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In addition to the mathematical and empirical analyses of algorithms, there is yet a third way to study algorithms. It is called algorithm visualization and can be defined as the use of images to convey some useful information about algorithms. That information can be a visual illustration of an algorithm’s operation, of its per-formance on different kinds of inputs, or of its execution speed versus that of other algorithms for the same problem. To accomplish this goal, an algorithm visualiza-tion uses graphic elements—points, line segments, two- or three-dimensional bars, and so on—to represent some “interesting events” in the algorithm’s operation.
There are two principal variations of algorithm visualization:
Static algorithm visualization
Dynamic algorithm visualization, also called algorithm animation
Static algorithm visualization shows an algorithm’s progress through a series of still images. Algorithm animation, on the other hand, shows a continuous, movie-like presentation of an algorithm’s operations. Animation is an arguably more sophisticated option, which, of course, is much more difficult to implement.
efforts in the area of algorithm visualization go back to the 1970s. The
watershed event happened in 1981 with the appearance of a 30-minute color sound
film titled Sorting Out Sorting. This
algorithm visualization classic was produced at the University of Toronto by
Ronald Baecker with the assistance of D. Sherman [Bae81, Bae98]. It contained
visualizations of nine well-known sorting algorithms (more than half of them
are discussed later in the book) and provided quite a convincing demonstration
of their relative speeds.
The success of Sorting Out Sorting made sorting algorithms a perennial fa-vorite for algorithm animation. Indeed, the sorting problem lends itself quite naturally to visual presentation via vertical or horizontal bars or sticks of different heights or lengths, which need to be rearranged according to their sizes (Figure 2.8). This presentation is convenient, however, only for illustrating actions of a typical sorting algorithm on small inputs. For larger files, Sorting Out Sorting used the ingenious idea of presenting data by a scatterplot of points on a coordinate plane, with the first coordinate representing an item’s position in the file and the second one representing the item’s value; with such a representation, the process of sorting looks like a transformation of a “random” scatterplot of points into the points along a frame’s diagonal (Figure 2.9). In addition, most sorting algorithms
work by comparing and exchanging two given items at a time—an event that can be animated relatively easily.
Since the appearance of Sorting Out Sorting, a great number of algorithm animations have been created, especially after the appearance of Java and the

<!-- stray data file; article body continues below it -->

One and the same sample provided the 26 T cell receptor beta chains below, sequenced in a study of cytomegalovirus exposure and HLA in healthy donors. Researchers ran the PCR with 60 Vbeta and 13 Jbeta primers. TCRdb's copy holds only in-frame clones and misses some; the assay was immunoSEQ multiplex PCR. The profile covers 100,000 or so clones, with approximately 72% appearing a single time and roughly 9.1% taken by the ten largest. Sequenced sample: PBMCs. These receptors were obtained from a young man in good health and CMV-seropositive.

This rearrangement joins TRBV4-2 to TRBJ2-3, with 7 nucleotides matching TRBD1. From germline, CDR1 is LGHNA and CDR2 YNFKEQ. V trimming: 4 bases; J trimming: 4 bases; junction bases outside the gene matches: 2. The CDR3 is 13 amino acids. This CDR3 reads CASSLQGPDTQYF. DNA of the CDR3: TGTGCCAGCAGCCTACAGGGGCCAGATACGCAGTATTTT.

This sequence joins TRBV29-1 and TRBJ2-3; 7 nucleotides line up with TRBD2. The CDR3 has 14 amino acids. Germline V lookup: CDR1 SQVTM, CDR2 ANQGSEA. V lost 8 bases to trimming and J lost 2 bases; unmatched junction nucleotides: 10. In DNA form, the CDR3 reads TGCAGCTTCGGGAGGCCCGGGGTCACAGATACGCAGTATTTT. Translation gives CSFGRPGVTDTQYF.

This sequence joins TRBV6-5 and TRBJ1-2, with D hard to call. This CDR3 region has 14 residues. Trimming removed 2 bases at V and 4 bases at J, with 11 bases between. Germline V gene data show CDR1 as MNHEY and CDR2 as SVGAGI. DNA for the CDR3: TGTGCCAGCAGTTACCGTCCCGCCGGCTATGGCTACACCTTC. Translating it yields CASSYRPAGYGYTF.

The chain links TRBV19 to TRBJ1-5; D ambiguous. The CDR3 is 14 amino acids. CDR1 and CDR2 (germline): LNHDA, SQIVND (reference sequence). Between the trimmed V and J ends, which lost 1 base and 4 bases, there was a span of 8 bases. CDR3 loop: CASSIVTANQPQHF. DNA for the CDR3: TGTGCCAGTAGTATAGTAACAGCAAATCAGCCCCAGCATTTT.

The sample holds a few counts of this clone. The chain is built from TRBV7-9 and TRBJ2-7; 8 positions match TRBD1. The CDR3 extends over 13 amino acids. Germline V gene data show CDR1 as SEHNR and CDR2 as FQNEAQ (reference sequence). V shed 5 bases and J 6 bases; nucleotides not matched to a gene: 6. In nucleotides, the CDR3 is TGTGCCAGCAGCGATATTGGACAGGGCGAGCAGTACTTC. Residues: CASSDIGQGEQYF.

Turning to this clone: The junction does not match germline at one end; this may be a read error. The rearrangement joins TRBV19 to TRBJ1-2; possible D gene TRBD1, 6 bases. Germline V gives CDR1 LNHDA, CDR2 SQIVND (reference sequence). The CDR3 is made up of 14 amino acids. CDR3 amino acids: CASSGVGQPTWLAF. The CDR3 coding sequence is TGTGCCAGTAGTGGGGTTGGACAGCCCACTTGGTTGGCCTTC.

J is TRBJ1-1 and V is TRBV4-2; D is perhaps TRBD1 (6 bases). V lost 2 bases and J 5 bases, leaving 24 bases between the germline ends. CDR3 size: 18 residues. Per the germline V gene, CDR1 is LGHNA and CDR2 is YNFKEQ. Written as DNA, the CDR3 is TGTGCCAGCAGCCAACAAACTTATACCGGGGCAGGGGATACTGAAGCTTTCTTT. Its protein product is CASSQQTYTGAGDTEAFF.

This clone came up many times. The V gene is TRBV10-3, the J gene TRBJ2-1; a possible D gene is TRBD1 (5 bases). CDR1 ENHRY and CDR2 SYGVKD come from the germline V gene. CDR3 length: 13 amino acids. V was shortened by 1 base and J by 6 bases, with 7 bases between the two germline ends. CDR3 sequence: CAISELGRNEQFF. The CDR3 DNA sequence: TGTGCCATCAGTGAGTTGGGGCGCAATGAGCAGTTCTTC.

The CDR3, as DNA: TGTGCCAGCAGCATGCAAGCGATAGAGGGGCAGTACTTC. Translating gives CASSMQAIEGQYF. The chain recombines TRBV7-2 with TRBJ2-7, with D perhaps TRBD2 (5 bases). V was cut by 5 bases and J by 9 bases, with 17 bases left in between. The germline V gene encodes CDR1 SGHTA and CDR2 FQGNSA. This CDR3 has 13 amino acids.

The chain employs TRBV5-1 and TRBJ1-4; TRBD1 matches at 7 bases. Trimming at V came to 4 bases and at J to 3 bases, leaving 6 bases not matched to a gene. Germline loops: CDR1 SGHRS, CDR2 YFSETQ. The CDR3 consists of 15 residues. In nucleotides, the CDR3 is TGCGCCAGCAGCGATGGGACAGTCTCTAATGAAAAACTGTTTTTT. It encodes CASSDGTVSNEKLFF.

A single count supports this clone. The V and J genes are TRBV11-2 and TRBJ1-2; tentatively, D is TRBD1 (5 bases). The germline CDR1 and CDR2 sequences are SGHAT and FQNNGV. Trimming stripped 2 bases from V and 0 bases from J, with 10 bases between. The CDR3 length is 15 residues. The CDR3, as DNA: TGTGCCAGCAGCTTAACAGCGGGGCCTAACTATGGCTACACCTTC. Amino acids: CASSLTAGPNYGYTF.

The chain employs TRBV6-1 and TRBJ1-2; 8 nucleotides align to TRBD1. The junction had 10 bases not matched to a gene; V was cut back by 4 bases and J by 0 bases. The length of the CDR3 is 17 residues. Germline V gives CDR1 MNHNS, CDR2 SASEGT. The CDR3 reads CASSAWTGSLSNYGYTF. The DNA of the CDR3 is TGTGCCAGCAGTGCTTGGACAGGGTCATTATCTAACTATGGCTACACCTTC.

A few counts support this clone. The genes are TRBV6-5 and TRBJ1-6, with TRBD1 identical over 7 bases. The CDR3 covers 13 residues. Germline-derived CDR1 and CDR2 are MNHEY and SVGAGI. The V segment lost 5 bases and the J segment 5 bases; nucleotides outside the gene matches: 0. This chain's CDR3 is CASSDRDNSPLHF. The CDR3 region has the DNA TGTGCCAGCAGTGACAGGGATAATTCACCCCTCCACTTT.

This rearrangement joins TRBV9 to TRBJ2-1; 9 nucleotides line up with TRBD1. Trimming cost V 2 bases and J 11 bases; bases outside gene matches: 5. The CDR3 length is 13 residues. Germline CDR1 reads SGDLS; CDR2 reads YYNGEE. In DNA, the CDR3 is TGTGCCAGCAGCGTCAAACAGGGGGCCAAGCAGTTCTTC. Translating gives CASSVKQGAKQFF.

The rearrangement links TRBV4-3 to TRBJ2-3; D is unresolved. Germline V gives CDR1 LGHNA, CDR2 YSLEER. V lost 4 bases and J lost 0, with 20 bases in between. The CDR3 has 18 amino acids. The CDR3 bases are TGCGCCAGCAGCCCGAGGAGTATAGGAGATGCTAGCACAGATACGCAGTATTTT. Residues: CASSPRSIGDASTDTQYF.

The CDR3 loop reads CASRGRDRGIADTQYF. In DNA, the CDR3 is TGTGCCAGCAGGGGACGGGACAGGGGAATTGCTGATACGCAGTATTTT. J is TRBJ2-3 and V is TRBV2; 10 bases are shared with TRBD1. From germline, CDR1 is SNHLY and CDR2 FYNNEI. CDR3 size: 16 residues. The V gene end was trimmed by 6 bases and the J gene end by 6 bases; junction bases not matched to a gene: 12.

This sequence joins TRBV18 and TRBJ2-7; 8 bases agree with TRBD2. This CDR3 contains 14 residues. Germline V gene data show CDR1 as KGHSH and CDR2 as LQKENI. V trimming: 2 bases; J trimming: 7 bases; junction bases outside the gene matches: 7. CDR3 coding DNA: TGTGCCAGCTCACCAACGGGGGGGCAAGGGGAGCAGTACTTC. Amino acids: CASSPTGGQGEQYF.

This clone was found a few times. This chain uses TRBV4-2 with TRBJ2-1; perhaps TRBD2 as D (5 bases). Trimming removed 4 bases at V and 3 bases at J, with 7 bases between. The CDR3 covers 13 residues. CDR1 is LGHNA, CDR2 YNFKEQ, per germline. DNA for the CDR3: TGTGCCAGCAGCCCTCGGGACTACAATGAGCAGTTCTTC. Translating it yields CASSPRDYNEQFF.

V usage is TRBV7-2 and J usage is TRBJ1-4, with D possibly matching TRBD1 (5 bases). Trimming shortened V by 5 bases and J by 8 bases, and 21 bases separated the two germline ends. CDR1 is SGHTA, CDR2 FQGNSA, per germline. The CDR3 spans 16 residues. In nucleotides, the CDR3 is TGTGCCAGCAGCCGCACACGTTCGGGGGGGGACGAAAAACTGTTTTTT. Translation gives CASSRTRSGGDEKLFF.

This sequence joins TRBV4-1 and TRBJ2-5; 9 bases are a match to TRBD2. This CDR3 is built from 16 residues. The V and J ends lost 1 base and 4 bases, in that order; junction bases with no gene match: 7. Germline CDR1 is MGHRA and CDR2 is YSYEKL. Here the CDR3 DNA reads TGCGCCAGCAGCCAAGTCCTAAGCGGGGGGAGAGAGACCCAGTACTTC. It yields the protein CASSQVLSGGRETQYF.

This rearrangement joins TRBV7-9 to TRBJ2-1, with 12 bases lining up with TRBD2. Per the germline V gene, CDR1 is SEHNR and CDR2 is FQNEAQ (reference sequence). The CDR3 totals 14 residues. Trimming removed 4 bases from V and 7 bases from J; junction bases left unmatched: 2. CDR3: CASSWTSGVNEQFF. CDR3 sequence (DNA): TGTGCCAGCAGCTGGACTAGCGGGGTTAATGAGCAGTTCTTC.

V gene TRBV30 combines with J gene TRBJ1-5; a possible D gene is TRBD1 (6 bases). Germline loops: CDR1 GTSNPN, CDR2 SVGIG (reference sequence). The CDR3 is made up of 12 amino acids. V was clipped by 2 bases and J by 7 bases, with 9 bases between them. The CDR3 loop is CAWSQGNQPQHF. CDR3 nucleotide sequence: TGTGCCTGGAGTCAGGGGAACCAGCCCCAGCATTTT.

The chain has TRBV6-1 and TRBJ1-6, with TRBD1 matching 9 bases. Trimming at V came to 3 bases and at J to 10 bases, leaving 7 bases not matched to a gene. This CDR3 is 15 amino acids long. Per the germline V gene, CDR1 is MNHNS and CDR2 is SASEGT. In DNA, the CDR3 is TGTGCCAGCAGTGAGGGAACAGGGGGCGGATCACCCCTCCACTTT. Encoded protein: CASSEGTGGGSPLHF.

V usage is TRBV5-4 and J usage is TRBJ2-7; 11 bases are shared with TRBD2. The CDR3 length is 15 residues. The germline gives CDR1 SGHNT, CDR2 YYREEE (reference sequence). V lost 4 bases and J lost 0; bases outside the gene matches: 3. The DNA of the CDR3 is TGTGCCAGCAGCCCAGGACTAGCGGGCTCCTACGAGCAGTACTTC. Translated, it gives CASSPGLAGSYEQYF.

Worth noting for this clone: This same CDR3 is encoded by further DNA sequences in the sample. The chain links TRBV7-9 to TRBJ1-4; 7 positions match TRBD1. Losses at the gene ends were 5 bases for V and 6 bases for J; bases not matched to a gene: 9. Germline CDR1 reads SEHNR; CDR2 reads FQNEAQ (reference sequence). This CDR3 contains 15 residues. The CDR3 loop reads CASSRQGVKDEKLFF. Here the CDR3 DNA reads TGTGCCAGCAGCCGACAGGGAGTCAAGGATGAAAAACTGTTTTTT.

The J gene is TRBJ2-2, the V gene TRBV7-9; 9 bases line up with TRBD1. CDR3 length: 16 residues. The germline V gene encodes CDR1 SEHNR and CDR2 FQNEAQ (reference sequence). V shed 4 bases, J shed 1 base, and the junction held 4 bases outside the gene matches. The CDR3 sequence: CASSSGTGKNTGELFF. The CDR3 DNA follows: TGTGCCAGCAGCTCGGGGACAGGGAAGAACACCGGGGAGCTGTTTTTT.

World Wide Web in the 1990s. They range in scope from one particular algorithm to a group of algorithms for the same problem (e.g., sorting) or the same applica-tion area (e.g., geometric algorithms) to general-purpose animation systems. At the end of 2010, a catalog of links to existing visualizations, maintained under the NSF-supported AlgoVizProject, contained over 500 links. Unfortunately, a survey of existing visualizations found most of them to be of low quality, with the content heavily skewed toward easier topics such as sorting [Sha07].
There are two principal applications of algorithm visualization: research and education. Potential benefits for researchers are based on expectations that algo-rithm visualization may help uncover some unknown features of algorithms. For example, one researcher used a visualization of the recursive Tower of Hanoi algo-rithm in which odd- and even-numbered disks were colored in two different colors. He noticed that two disks of the same color never came in direct contact during the algorithm’s execution. This observation helped him in developing a better non-recursive version of the classic algorithm. To give another example, Bentley and McIlroy [Ben93] mentioned using an algorithm animation system in their work on improving a library implementation of a leading sorting algorithm.
The application of algorithm visualization to education seeks to help students learning algorithms. The available evidence of its effectiveness is decisively mixed. Although some experiments did register positive learning outcomes, others failed to do so. The increasing body of evidence indicates that creating sophisticated software systems is not going to be enough. In fact, it appears that the level of student involvement with visualization might be more important than specific features of visualization software. In some experiments, low-tech visualizations prepared by students were more effective than passive exposure to sophisticated software systems.
To summarize, although some successes in both research and education have been reported in the literature, they are not as impressive as one might expect. A deeper understanding of human perception of images will be required before the true potential of algorithm visualization is fulfilled.
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